Updated: Apr 30, 2019
The first day of your new job can feel a bit like the first day of school. You wake up at the crack of dawn, put on your carefully selected outfit (approved by all your friends – and Mom), and can hardly eat breakfast because there’s an Olympic gymnast in your gut doing cartwheels.
But the similarities end there. Starting your first professional position requires a different mindset. Although your employer will provide an orientation, it won’t be like the detailed syllabus in your
last college course. You must be proactive in getting the information you need to be successful.
In today’s blog, we’ll get you off to a strong start with the three things you must do during your
first week on the job.
1. Meet With Your Boss to Discuss Expectations
When it’s your first week on the job, no one expects you to know everything, anticipate every problem, or complete your tasks quickly. There’s a learning curve. However, you don’t want to make assumptions about how fast the learning curve should be. To make sure you’re on the same page, it’s important to sit down with your new boss to discuss their expectations.
At the beginning of your first day, see what they have planned for your orientation. If you don’t see an opportunity for one-on-one time with your new boss, ask if that’s possible. Explain that you’d like to discuss their expectations for your first week. Set a date and time – making sure it’s as early in the week as possible.
During the meeting, here are some questions to ask:
How would you define a successful first week for me?
Is there any information you want me to read or watch this week?
Are there any coworkers you’d like me to meet this week?
What specific tasks do you expect me to complete this week?
By confirming these details, you’ll save yourself a lot of needless anxiety. You’ll know exactly what’s expected of you in the first week. Your boss will also appreciate your proactive approach.
2. Get to Know Your Coworkers
Some employers have more thorough orientations than others, so if there’s no set process for meeting with your coworkers, ask about scheduling 15-30 minute informational interviews with key staff. Ask your boss to help you identify which people you’ll be working with most closely, but also those who’ll have an impact on what you do every day.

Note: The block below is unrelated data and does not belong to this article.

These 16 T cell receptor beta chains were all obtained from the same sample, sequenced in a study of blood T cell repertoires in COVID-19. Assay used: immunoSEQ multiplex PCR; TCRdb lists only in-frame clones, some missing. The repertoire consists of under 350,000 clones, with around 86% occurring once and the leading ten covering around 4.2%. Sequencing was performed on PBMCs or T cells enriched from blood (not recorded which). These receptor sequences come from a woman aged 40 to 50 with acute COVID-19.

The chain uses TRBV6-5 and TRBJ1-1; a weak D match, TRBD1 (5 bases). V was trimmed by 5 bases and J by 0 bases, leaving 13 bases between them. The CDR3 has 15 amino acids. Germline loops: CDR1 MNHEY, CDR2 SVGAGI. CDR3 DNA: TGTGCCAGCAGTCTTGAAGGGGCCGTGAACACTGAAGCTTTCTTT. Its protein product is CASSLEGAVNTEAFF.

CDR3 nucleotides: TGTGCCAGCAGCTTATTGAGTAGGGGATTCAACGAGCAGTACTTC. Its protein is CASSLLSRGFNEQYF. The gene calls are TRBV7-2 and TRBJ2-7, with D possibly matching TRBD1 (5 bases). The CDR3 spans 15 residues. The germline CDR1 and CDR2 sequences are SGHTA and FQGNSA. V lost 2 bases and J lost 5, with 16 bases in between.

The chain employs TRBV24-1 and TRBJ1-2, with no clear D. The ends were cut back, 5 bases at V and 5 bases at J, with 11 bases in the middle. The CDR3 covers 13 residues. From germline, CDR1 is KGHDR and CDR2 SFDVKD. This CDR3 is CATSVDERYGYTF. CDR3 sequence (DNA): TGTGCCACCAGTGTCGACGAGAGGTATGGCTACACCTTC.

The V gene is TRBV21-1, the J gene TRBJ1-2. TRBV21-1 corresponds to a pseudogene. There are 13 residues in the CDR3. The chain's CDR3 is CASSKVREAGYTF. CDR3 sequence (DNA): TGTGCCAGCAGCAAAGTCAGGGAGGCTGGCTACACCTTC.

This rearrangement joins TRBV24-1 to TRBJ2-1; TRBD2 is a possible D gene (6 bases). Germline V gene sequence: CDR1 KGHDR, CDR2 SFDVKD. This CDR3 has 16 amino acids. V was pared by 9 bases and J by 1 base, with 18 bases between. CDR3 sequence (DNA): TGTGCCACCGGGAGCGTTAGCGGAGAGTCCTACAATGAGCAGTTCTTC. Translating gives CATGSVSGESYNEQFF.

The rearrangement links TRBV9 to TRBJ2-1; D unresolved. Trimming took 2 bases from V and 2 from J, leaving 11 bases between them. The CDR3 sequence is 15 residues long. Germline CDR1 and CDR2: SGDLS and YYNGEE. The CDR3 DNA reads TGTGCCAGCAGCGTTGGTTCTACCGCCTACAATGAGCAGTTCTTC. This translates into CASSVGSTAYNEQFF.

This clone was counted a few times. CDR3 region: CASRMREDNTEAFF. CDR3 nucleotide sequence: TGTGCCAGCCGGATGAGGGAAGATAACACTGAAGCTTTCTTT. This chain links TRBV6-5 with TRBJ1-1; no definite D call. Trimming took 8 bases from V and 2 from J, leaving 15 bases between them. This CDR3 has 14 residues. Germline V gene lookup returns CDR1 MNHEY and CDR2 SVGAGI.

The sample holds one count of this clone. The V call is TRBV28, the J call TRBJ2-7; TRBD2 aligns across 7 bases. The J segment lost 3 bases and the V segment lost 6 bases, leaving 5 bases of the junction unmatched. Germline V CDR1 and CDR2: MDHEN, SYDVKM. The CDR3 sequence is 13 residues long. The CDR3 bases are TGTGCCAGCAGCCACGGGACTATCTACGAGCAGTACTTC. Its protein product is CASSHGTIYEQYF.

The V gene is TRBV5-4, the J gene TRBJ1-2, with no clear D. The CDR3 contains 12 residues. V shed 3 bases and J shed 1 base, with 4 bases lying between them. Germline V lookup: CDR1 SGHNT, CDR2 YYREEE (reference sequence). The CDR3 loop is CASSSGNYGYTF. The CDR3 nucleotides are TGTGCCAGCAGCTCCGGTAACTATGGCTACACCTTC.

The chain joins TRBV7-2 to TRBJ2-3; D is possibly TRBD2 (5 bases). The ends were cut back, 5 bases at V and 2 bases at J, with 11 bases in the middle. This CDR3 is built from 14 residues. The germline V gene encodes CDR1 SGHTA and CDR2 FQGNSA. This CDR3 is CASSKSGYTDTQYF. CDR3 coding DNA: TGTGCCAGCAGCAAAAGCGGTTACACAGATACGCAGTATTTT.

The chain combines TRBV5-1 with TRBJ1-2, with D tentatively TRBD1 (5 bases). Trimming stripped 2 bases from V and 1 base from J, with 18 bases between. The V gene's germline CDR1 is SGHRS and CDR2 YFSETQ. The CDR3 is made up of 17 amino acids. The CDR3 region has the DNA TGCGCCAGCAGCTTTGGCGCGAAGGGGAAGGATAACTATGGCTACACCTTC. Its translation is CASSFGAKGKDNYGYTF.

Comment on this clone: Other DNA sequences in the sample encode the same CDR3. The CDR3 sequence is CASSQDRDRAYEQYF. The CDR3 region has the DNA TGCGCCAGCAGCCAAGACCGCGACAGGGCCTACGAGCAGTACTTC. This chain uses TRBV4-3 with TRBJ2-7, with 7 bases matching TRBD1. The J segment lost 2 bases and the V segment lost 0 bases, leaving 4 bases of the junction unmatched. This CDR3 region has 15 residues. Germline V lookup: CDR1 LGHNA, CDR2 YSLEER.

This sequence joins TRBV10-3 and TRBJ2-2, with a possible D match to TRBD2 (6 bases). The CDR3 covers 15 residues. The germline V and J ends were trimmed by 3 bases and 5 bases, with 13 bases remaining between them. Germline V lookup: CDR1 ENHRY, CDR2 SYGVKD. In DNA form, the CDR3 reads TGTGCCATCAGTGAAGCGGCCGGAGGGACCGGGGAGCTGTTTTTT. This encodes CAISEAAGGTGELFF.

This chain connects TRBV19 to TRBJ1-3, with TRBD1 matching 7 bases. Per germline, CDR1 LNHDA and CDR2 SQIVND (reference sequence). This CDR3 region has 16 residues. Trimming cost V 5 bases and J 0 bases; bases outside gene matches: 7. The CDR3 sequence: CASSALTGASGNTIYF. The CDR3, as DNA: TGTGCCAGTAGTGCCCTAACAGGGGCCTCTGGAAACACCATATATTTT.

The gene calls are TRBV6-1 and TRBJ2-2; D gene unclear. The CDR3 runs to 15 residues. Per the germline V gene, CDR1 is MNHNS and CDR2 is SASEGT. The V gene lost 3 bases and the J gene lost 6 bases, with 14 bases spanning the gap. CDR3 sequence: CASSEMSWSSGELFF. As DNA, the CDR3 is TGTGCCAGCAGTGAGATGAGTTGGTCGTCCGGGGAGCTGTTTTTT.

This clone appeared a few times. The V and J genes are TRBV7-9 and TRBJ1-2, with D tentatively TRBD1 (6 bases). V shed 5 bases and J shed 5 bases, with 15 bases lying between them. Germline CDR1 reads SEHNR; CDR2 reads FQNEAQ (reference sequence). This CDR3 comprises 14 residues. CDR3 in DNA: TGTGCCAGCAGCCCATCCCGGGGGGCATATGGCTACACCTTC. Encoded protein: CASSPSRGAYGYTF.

For example, let’s say you’re the Executive Assistant to the Vice President of Sales. You’d want to meet with all the other executive assistants of top-level executives, but also with the Pricing Manager and Marketing Manager because they’ll be collaborating frequently with the VP of Sales. You’ll need to understand their roles and how they might interact with you.
Here are some example questions to ask when meeting with coworkers:
What is your role, and what are your responsibilities?
How does your role interact with my position?
How can I make your life easier?
What are your expectations of my position?
In addition to these work-focused questions, don’t forget to be human. You’re meeting someone that you’ll see every day for (hopefully!) a long time. Be friendly. Ask questions and share a bit about yourself. You’ll probably need to lean on your coworkers a bit at the beginning, so thank them in advance for their help. Good work relationships make everything easier.
3. Give Your Boss a Status Report at the End of the Week
You made it to Friday. Congrats! But before you pat yourself on the back, it’s time to wrap up your successful week with a status report to your boss. There are several benefits to this:
You can confirm you’ve met the expectations discussed earlier in the week.
You’ll come across as an organized professional with sharp communication skills.
You can solicit feedback on your progress.
The status report doesn’t have to be elaborate. It could simply be an email with bullet points.
Here’s an example:
Thanks for making this a great week! I wanted to summarize what I’ve completed, so you can provide any feedback and decide on my focus for next week.
Completed orientation with Human Resources
Completed all three modules of the online training course for our CRM
Interviewed everyone in our department - John, Stacy, and Brent
Interviewed Mike from Accounting, Josh from Sales, and Amanda from Marketing
Had a walk-through of our new manufacturing plant
Prepared three work orders
Answered three customer calls (with Stacy coaching)
I’d love to meet with you Monday to discuss when you’d like me to take over all incoming customer calls and what other tasks you’d like to delegate.
That’s it! Three simple steps that will give you the edge as a new employee. By establishing expectations, getting to know your coworkers, and wrapping up your week with a professional status report, you’ll be less stressed and make a positive impression on your new employer.